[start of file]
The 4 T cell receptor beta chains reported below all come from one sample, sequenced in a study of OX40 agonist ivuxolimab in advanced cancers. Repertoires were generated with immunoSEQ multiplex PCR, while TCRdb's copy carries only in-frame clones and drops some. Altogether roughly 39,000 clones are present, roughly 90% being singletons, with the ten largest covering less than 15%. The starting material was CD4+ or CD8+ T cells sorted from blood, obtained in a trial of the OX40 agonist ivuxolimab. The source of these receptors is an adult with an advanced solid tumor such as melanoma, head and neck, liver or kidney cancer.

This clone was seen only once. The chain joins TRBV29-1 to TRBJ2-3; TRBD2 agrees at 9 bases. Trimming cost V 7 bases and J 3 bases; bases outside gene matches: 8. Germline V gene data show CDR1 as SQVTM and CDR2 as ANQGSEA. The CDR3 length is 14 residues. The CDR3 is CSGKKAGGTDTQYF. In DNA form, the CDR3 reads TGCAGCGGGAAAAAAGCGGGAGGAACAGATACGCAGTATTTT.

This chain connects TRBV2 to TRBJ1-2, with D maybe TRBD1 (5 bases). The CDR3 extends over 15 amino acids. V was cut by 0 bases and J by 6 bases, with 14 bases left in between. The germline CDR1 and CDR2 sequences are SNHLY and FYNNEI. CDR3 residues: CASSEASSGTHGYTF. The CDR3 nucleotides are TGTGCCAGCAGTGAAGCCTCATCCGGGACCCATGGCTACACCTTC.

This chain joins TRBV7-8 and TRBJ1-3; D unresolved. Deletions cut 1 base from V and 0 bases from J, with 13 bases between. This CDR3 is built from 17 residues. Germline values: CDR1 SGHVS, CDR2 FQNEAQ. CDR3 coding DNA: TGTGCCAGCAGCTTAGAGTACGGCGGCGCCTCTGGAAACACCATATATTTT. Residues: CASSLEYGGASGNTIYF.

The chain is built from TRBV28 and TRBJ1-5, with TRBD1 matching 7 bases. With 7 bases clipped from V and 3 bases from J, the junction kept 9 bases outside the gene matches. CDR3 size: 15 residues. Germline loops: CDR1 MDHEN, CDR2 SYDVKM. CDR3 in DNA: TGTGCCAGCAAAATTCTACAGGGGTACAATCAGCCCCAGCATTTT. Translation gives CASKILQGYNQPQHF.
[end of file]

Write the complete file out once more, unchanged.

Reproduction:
The 4 T cell receptor beta chains reported below all come from one sample, sequenced in a study of OX40 agonist ivuxolimab in advanced cancers. Repertoires were generated with immunoSEQ multiplex PCR, while TCRdb's copy carries only in-frame clones and drops some. Altogether roughly 39,000 clones are present, roughly 90% being singletons, with the ten largest covering less than 15%. The starting material was CD4+ or CD8+ T cells sorted from blood, obtained in a trial of the OX40 agonist ivuxolimab. The source of these receptors is an adult with an advanced solid tumor such as melanoma, head and neck, liver or kidney cancer.

This clone was seen only once. The chain joins TRBV29-1 to TRBJ2-3; TRBD2 agrees at 9 bases. Trimming cost V 7 bases and J 3 bases; bases outside gene matches: 8. Germline V gene data show CDR1 as SQVTM and CDR2 as ANQGSEA. The CDR3 length is 14 residues. The CDR3 is CSGKKAGGTDTQYF. In DNA form, the CDR3 reads TGCAGCGGGAAAAAAGCGGGAGGAACAGATACGCAGTATTTT.

This chain connects TRBV2 to TRBJ1-2, with D maybe TRBD1 (5 bases). The CDR3 extends over 15 amino acids. V was cut by 0 bases and J by 6 bases, with 14 bases left in between. The germline CDR1 and CDR2 sequences are SNHLY and FYNNEI. CDR3 residues: CASSEASSGTHGYTF. The CDR3 nucleotides are TGTGCCAGCAGTGAAGCCTCATCCGGGACCCATGGCTACACCTTC.

This chain joins TRBV7-8 and TRBJ1-3; D unresolved. Deletions cut 1 base from V and 0 bases from J, with 13 bases between. This CDR3 is built from 17 residues. Germline values: CDR1 SGHVS, CDR2 FQNEAQ. CDR3 coding DNA: TGTGCCAGCAGCTTAGAGTACGGCGGCGCCTCTGGAAACACCATATATTTT. Residues: CASSLEYGGASGNTIYF.

The chain is built from TRBV28 and TRBJ1-5, with TRBD1 matching 7 bases. With 7 bases clipped from V and 3 bases from J, the junction kept 9 bases outside the gene matches. CDR3 size: 15 residues. Germline loops: CDR1 MDHEN, CDR2 SYDVKM. CDR3 in DNA: TGTGCCAGCAAAATTCTACAGGGGTACAATCAGCCCCAGCATTTT. Translation gives CASKILQGYNQPQHF.